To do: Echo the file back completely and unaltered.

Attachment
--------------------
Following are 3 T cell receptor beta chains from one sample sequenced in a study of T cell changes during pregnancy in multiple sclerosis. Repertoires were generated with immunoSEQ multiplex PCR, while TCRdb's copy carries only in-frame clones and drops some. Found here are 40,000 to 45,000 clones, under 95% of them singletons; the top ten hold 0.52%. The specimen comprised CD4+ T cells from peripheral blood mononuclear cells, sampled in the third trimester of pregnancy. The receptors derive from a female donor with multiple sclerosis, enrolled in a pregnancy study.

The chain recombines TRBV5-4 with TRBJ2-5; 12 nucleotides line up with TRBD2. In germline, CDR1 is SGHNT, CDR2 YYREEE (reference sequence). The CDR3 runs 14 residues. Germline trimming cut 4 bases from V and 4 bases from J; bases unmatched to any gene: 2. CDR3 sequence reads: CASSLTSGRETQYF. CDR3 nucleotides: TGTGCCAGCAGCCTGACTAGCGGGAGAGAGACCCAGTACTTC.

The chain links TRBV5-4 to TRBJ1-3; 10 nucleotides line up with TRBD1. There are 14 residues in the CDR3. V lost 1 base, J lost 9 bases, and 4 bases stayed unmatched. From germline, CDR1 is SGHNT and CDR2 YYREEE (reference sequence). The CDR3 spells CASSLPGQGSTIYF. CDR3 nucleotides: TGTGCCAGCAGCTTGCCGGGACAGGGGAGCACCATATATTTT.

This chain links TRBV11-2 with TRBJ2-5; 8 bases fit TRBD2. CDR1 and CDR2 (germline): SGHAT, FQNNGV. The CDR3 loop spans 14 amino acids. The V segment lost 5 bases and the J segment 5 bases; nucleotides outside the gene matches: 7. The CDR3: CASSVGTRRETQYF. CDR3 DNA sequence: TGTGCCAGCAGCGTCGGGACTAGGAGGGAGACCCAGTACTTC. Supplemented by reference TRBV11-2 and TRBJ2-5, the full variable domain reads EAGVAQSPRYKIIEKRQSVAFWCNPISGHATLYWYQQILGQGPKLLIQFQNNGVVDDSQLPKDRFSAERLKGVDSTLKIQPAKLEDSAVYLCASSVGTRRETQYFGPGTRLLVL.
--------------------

Following are 3 T cell receptor beta chains from one sample sequenced in a study of T cell changes during pregnancy in multiple sclerosis. Repertoires were generated with immunoSEQ multiplex PCR, while TCRdb's copy carries only in-frame clones and drops some. Found here are 40,000 to 45,000 clones, under 95% of them singletons; the top ten hold 0.52%. The specimen comprised CD4+ T cells from peripheral blood mononuclear cells, sampled in the third trimester of pregnancy. The receptors derive from a female donor with multiple sclerosis, enrolled in a pregnancy study.

The chain recombines TRBV5-4 with TRBJ2-5; 12 nucleotides line up with TRBD2. In germline, CDR1 is SGHNT, CDR2 YYREEE (reference sequence). The CDR3 runs 14 residues. Germline trimming cut 4 bases from V and 4 bases from J; bases unmatched to any gene: 2. CDR3 sequence reads: CASSLTSGRETQYF. CDR3 nucleotides: TGTGCCAGCAGCCTGACTAGCGGGAGAGAGACCCAGTACTTC.

The chain links TRBV5-4 to TRBJ1-3; 10 nucleotides line up with TRBD1. There are 14 residues in the CDR3. V lost 1 base, J lost 9 bases, and 4 bases stayed unmatched. From germline, CDR1 is SGHNT and CDR2 YYREEE (reference sequence). The CDR3 spells CASSLPGQGSTIYF. CDR3 nucleotides: TGTGCCAGCAGCTTGCCGGGACAGGGGAGCACCATATATTTT.

This chain links TRBV11-2 with TRBJ2-5; 8 bases fit TRBD2. CDR1 and CDR2 (germline): SGHAT, FQNNGV. The CDR3 loop spans 14 amino acids. The V segment lost 5 bases and the J segment 5 bases; nucleotides outside the gene matches: 7. The CDR3: CASSVGTRRETQYF. CDR3 DNA sequence: TGTGCCAGCAGCGTCGGGACTAGGAGGGAGACCCAGTACTTC. Supplemented by reference TRBV11-2 and TRBJ2-5, the full variable domain reads EAGVAQSPRYKIIEKRQSVAFWCNPISGHATLYWYQQILGQGPKLLIQFQNNGVVDDSQLPKDRFSAERLKGVDSTLKIQPAKLEDSAVYLCASSVGTRRETQYFGPGTRLLVL.